The frame 38 is shown projected as a two-dimensional or planar surface for clarity of illustration. In some embodiments, the frame 38 may be formed as a strip, also referred to as a flex circuit (described in U.S. Pat. Nos. 6,351,127, 6,690,170, 6,667,620, 6,380,744). Flex-circuit frame embodiments may be formed of any suitable electrically nonconductive material or dielectric film substrate, such as polyimide film or a polyester film having a thickness selected to enable bending or flexing (e.g., to surround a tubular or to fit within a void in a tubular). Techniques for producing strips to form the flexible frames are described in U.S. Pat. No. 6,208,031. In addition to flexible frames 38, other embodiments may be implemented with single or multi-layered PCB frames. Conductors on the frame 38 may be formed of fine strips of copper or other suitable materials disposed thereon as known in the art. The transducer embodiments of the invention may be waterproofed by covering or sealing the module and transducer assemblies with a suitable resin or compound 40 (e.g., a rubber layer), as shown in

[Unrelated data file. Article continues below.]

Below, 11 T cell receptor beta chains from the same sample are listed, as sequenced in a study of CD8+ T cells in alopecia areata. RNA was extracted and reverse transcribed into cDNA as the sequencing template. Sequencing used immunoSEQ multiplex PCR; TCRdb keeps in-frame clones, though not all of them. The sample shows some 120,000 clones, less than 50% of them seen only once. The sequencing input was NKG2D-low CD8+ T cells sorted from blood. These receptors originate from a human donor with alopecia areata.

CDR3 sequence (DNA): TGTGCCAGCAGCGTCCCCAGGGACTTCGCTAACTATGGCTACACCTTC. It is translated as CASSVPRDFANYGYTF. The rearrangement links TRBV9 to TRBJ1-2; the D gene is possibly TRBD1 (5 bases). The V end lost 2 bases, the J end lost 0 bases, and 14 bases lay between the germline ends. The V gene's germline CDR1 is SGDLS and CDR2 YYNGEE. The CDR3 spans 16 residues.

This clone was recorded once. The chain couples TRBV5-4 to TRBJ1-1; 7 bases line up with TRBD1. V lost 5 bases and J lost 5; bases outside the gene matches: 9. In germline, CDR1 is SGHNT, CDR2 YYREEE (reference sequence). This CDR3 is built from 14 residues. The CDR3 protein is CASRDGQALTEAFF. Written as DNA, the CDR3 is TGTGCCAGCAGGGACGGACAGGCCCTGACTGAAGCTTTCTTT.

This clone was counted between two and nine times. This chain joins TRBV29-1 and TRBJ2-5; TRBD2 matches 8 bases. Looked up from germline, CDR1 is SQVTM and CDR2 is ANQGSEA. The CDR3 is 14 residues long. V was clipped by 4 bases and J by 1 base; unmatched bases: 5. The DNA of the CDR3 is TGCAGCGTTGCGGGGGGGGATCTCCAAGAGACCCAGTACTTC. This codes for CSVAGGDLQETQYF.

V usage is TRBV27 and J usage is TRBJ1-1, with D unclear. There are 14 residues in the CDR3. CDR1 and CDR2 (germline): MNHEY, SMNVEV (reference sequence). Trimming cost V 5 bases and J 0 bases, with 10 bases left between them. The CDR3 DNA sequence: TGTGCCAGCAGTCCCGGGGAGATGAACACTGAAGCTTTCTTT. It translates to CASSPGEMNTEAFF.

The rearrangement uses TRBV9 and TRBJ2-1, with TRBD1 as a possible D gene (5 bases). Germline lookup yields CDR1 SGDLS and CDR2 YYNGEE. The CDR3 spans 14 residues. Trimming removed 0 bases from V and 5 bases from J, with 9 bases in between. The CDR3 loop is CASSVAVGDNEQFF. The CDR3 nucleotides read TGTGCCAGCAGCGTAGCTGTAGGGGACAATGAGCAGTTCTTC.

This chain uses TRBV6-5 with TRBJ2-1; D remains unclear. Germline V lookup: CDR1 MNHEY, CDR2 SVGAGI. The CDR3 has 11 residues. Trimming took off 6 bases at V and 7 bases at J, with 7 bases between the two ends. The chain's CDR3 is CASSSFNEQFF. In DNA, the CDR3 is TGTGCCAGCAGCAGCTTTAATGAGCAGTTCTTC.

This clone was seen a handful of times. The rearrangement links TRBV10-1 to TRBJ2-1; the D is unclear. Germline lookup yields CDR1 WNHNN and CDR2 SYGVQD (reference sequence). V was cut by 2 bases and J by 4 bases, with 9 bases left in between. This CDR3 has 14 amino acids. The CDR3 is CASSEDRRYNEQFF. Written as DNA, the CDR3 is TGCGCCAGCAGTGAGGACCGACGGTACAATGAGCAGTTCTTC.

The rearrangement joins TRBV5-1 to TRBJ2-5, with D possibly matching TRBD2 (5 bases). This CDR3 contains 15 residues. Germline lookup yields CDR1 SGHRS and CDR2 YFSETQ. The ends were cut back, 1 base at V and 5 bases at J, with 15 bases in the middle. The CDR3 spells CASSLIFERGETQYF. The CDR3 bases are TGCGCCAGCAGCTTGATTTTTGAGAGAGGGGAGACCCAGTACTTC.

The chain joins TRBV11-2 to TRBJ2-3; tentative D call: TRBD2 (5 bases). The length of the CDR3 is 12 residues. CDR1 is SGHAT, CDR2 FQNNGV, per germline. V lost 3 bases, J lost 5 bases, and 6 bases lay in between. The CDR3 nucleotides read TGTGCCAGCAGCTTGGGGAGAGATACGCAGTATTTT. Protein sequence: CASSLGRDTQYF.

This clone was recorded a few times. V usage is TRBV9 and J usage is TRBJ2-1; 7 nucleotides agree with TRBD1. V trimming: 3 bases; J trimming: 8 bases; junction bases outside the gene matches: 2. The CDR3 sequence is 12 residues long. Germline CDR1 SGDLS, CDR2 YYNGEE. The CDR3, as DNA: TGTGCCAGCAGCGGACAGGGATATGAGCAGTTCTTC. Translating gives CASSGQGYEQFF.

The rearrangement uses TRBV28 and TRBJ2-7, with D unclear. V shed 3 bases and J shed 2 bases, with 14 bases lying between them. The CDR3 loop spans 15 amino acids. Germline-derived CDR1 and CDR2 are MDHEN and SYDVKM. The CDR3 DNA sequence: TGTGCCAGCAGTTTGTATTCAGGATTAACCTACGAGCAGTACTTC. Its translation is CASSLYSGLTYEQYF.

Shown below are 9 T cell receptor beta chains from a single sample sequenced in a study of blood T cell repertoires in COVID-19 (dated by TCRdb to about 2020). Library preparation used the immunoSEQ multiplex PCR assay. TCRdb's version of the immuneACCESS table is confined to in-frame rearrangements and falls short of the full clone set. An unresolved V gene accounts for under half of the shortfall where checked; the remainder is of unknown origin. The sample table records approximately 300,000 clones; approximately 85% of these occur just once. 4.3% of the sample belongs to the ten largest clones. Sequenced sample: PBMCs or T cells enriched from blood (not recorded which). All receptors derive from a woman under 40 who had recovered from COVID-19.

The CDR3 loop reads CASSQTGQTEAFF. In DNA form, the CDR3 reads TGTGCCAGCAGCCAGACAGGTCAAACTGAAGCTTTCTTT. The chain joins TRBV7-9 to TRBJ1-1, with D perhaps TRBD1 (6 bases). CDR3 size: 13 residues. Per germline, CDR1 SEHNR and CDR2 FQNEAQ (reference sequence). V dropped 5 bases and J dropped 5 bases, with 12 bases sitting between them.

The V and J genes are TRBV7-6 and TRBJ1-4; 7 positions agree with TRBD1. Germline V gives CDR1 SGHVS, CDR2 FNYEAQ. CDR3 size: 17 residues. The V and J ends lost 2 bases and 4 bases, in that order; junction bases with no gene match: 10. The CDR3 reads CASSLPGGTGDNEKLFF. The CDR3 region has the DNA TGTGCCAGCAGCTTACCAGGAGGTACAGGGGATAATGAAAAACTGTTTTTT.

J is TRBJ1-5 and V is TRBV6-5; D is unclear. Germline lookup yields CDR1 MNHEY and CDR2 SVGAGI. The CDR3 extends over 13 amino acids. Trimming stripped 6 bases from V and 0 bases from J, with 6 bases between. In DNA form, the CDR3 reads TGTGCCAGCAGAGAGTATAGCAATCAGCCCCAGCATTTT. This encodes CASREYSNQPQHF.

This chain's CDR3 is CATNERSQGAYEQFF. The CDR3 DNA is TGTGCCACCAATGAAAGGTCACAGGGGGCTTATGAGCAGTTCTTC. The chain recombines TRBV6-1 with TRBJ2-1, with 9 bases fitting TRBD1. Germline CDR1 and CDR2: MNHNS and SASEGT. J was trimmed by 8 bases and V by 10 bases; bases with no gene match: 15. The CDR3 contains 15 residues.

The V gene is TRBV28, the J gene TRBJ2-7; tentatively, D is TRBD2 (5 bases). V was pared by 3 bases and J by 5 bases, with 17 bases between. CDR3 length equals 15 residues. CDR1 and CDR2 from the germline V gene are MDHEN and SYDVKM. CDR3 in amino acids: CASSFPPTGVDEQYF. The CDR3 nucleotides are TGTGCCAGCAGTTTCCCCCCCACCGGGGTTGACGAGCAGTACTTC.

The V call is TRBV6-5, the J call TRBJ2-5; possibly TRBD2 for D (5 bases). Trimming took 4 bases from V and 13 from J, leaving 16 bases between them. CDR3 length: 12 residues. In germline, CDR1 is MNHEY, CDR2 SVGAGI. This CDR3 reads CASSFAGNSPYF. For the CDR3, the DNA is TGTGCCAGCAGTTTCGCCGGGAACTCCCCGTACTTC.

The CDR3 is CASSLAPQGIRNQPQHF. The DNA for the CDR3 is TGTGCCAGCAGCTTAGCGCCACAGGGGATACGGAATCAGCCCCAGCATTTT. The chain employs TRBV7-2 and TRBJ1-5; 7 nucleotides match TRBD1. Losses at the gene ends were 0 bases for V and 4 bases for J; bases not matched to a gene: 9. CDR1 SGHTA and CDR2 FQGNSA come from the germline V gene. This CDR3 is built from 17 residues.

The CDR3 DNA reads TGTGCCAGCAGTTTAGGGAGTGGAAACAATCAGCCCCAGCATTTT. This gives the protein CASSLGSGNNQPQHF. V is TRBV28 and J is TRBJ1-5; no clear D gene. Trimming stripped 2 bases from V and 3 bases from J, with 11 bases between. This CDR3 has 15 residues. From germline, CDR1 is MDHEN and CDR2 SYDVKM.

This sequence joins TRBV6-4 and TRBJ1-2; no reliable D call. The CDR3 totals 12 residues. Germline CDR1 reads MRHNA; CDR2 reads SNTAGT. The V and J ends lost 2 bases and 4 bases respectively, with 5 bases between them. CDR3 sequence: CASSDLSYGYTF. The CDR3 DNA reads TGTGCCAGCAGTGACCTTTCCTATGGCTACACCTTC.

Embodiments of the invention may also be implemented with multiple transducer elements 36 disposed on a single frame 38.
The transducers 30 may also be equipped with an acoustic damping material to reject unwanted vibrations.
Structural reinforcement for the transducer assemblies of the invention can be achieved by buttressing the frame(s) 38.
The dual-purpose transducers (i.e., source-sensor) of the invention allow for pulse echo measurements. As known in the art, the measurement of two-way travel time of a pulse echo signal reflected from the borehole 12 wall can be used to determine the borehole geometry, such as its radius.